The factors impede Internet access and digital literacy of women and girls are largely the factors that we have discussed in our previous submissions to CWG-Internet, in particular the urgent need to reduce the cost of connectivity in developing countries. This can be achieved by fostering competition (which may include functional separation), funding infrastructure, taking steps to reduce the cost of international connectivity, supporting the development of local content, capacity building, and a proper governance system.
It is also necessary to improve trust and security. It is urgent to recognize that market failures are partly the cause of the current lack of security of the Internet. Steps must be taken to address the externalities arising from lack of security (entities that do not secure their systems sufficiently do not bear all the costs of security breaches), and to address information asymmetries (consumers have no way of knowing which services are sufficiently secure). At the same time, it is imperative to protect human rights, protect data privacy, protect consumers and workers (in particular against abuse by dominant platforms), curtail unnecessary and disproportionate mass surveillance, address the issue of job destruction and wealth concentration engendered by the Internet’s current governance mechanisms, address the ethical issues arising from automation and artificial intelligence, and deal with platform dominance.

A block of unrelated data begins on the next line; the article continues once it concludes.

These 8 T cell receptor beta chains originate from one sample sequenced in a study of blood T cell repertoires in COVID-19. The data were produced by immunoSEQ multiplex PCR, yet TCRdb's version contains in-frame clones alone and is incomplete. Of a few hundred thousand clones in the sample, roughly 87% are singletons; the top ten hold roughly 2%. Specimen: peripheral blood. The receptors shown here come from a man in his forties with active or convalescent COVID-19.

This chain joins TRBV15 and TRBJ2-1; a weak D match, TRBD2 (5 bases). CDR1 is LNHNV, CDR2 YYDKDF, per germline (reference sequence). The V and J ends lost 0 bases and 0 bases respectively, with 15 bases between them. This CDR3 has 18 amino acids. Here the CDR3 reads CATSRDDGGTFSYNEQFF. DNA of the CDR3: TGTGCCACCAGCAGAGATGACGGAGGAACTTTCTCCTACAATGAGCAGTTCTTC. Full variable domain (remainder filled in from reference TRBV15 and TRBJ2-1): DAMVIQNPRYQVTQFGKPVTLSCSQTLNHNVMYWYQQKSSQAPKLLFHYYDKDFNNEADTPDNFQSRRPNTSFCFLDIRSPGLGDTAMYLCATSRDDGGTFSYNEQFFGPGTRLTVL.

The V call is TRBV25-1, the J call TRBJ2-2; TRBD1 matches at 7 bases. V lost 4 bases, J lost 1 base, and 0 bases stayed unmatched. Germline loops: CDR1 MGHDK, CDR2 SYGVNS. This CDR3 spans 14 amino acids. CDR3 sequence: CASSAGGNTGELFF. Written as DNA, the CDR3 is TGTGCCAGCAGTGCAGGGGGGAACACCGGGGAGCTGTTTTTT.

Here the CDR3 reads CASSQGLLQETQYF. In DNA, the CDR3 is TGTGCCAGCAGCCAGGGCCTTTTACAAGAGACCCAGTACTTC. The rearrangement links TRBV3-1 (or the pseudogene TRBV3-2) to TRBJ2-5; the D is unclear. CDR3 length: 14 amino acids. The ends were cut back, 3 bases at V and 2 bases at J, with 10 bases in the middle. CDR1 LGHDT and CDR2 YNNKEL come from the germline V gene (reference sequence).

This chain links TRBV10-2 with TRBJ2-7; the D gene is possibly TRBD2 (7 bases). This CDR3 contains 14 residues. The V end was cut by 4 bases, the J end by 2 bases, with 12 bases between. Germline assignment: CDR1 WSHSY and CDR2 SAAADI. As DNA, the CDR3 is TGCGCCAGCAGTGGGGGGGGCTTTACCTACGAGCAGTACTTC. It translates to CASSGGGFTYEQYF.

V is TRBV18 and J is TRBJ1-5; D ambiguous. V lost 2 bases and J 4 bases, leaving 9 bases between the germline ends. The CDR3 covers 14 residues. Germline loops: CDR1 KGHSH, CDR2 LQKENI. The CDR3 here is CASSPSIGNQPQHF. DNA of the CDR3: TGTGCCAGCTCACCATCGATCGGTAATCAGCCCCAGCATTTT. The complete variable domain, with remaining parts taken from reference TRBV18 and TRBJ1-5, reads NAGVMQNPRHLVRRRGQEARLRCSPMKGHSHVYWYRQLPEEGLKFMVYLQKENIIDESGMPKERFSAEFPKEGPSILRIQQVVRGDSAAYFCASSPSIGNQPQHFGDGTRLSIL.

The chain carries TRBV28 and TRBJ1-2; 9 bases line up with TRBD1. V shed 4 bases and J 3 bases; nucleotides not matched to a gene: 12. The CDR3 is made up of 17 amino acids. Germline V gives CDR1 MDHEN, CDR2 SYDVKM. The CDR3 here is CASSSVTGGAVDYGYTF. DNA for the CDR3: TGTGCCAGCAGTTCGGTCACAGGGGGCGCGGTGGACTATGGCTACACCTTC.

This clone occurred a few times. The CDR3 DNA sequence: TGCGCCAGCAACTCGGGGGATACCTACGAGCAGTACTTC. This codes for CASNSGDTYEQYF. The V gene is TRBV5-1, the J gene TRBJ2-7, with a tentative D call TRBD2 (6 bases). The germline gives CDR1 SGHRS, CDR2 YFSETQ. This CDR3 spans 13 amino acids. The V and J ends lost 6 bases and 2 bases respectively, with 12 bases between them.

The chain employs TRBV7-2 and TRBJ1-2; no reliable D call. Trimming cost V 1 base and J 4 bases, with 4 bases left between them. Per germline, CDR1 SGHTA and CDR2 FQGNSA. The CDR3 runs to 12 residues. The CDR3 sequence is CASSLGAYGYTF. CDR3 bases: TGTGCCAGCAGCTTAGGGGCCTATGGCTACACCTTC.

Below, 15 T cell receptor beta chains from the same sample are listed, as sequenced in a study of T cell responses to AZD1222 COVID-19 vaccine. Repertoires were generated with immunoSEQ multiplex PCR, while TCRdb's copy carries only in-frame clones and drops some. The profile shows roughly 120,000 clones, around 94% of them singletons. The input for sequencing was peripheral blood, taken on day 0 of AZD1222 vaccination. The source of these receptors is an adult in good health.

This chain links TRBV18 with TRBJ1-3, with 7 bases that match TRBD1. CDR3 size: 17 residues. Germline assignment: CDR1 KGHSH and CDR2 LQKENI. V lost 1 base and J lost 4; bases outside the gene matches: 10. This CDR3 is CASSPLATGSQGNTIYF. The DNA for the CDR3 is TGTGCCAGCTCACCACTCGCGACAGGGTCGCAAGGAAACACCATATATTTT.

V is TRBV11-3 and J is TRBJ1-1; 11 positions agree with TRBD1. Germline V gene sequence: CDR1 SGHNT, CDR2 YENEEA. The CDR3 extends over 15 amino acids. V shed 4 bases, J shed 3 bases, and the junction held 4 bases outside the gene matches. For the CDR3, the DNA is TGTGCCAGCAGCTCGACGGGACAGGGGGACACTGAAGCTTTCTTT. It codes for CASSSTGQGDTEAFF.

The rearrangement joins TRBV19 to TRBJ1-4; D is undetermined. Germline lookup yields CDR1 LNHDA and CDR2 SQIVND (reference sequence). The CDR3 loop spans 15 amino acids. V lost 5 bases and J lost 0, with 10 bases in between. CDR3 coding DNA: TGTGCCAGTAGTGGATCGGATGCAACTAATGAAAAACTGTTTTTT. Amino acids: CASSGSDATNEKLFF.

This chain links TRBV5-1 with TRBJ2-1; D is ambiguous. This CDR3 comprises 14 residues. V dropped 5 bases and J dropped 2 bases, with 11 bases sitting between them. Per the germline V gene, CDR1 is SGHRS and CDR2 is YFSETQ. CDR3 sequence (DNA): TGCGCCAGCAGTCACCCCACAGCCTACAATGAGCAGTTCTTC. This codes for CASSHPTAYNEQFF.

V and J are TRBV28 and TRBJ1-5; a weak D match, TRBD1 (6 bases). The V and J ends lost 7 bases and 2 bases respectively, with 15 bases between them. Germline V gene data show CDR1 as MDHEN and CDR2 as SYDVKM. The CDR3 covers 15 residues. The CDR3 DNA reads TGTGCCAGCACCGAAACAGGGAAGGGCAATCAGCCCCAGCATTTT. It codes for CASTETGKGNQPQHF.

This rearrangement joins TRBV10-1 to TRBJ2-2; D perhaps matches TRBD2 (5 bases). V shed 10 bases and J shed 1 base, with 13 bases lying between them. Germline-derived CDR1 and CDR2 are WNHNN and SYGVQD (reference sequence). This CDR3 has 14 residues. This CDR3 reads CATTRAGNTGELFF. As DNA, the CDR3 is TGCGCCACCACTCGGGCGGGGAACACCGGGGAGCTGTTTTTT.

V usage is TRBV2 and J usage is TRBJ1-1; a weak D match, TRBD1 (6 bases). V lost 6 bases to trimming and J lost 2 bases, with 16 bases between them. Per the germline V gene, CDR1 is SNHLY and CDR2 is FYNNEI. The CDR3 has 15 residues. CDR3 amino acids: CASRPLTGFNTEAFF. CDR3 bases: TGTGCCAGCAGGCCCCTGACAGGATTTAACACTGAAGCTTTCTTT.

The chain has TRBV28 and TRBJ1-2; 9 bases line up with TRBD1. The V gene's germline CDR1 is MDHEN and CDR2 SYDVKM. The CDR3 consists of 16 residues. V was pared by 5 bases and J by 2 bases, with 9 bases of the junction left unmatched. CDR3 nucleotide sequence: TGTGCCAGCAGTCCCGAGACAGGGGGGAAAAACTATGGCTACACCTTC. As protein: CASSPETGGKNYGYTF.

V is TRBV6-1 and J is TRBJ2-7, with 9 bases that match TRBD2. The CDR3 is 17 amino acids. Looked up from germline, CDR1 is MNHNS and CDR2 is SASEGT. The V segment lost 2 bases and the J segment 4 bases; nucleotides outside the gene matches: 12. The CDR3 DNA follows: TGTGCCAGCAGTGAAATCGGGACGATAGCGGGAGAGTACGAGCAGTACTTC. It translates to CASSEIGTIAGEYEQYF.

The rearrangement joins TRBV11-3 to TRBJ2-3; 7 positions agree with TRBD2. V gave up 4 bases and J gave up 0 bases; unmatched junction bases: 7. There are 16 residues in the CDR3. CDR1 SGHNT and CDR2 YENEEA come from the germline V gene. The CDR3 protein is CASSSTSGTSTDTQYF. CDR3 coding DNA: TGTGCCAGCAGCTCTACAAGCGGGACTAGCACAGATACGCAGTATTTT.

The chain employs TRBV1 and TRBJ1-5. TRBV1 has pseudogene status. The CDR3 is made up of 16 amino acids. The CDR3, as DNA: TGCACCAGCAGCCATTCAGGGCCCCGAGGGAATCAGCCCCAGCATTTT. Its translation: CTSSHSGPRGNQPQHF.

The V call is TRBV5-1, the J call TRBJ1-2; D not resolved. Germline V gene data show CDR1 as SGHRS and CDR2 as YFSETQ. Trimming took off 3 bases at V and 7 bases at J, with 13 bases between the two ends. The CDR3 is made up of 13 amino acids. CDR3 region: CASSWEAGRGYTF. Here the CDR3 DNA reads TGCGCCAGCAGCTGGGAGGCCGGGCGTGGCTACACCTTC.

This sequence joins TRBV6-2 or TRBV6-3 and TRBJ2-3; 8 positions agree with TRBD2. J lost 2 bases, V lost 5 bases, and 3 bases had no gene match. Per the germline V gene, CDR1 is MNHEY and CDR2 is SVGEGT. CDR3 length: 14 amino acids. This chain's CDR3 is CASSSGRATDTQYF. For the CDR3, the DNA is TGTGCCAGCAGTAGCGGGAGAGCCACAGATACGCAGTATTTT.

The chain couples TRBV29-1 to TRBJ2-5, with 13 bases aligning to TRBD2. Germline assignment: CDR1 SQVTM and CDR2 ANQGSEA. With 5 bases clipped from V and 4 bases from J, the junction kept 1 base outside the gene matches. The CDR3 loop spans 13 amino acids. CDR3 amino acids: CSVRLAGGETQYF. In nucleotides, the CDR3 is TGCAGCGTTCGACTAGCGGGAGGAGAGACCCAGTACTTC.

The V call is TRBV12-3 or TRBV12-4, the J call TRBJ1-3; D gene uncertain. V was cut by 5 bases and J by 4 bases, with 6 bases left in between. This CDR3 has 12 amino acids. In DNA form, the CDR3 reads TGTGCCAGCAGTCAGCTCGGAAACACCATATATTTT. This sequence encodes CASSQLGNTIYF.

The body of the paper contains specific recommendations for each of these issues, as well as specific recommendations regarding how to address the under-representation of women in key decision-making structures in the ITU.